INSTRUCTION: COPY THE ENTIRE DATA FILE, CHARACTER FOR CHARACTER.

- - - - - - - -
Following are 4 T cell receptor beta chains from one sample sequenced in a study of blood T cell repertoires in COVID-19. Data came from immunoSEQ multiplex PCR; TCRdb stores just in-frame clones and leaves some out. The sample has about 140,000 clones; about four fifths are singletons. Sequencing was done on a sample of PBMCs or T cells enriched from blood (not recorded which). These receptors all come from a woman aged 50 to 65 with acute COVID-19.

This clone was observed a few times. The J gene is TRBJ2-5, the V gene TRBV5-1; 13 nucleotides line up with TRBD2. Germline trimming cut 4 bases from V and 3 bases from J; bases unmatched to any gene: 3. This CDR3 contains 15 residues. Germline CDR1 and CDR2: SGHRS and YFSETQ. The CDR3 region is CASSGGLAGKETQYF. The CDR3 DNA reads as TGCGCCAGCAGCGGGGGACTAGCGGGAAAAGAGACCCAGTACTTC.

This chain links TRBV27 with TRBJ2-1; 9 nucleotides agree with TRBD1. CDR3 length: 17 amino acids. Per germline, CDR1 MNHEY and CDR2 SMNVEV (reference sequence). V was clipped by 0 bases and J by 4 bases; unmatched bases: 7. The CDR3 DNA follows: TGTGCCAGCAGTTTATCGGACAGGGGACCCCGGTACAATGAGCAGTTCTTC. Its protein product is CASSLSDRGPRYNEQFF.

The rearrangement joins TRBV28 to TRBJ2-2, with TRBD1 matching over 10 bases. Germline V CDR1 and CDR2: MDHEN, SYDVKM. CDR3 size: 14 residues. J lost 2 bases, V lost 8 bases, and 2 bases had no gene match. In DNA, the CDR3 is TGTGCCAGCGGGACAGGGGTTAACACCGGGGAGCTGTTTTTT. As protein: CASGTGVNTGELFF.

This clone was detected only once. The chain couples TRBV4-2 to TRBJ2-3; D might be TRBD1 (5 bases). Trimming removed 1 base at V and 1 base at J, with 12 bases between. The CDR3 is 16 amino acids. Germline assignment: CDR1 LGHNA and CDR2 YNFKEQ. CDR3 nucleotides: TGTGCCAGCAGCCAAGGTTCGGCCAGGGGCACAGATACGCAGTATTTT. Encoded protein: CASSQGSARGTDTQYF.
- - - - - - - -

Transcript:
Following are 4 T cell receptor beta chains from one sample sequenced in a study of blood T cell repertoires in COVID-19. Data came from immunoSEQ multiplex PCR; TCRdb stores just in-frame clones and leaves some out. The sample has about 140,000 clones; about four fifths are singletons. Sequencing was done on a sample of PBMCs or T cells enriched from blood (not recorded which). These receptors all come from a woman aged 50 to 65 with acute COVID-19.

This clone was observed a few times. The J gene is TRBJ2-5, the V gene TRBV5-1; 13 nucleotides line up with TRBD2. Germline trimming cut 4 bases from V and 3 bases from J; bases unmatched to any gene: 3. This CDR3 contains 15 residues. Germline CDR1 and CDR2: SGHRS and YFSETQ. The CDR3 region is CASSGGLAGKETQYF. The CDR3 DNA reads as TGCGCCAGCAGCGGGGGACTAGCGGGAAAAGAGACCCAGTACTTC.

This chain links TRBV27 with TRBJ2-1; 9 nucleotides agree with TRBD1. CDR3 length: 17 amino acids. Per germline, CDR1 MNHEY and CDR2 SMNVEV (reference sequence). V was clipped by 0 bases and J by 4 bases; unmatched bases: 7. The CDR3 DNA follows: TGTGCCAGCAGTTTATCGGACAGGGGACCCCGGTACAATGAGCAGTTCTTC. Its protein product is CASSLSDRGPRYNEQFF.

The rearrangement joins TRBV28 to TRBJ2-2, with TRBD1 matching over 10 bases. Germline V CDR1 and CDR2: MDHEN, SYDVKM. CDR3 size: 14 residues. J lost 2 bases, V lost 8 bases, and 2 bases had no gene match. In DNA, the CDR3 is TGTGCCAGCGGGACAGGGGTTAACACCGGGGAGCTGTTTTTT. As protein: CASGTGVNTGELFF.

This clone was detected only once. The chain couples TRBV4-2 to TRBJ2-3; D might be TRBD1 (5 bases). Trimming removed 1 base at V and 1 base at J, with 12 bases between. The CDR3 is 16 amino acids. Germline assignment: CDR1 LGHNA and CDR2 YNFKEQ. CDR3 nucleotides: TGTGCCAGCAGCCAAGGTTCGGCCAGGGGCACAGATACGCAGTATTTT. Encoded protein: CASSQGSARGTDTQYF.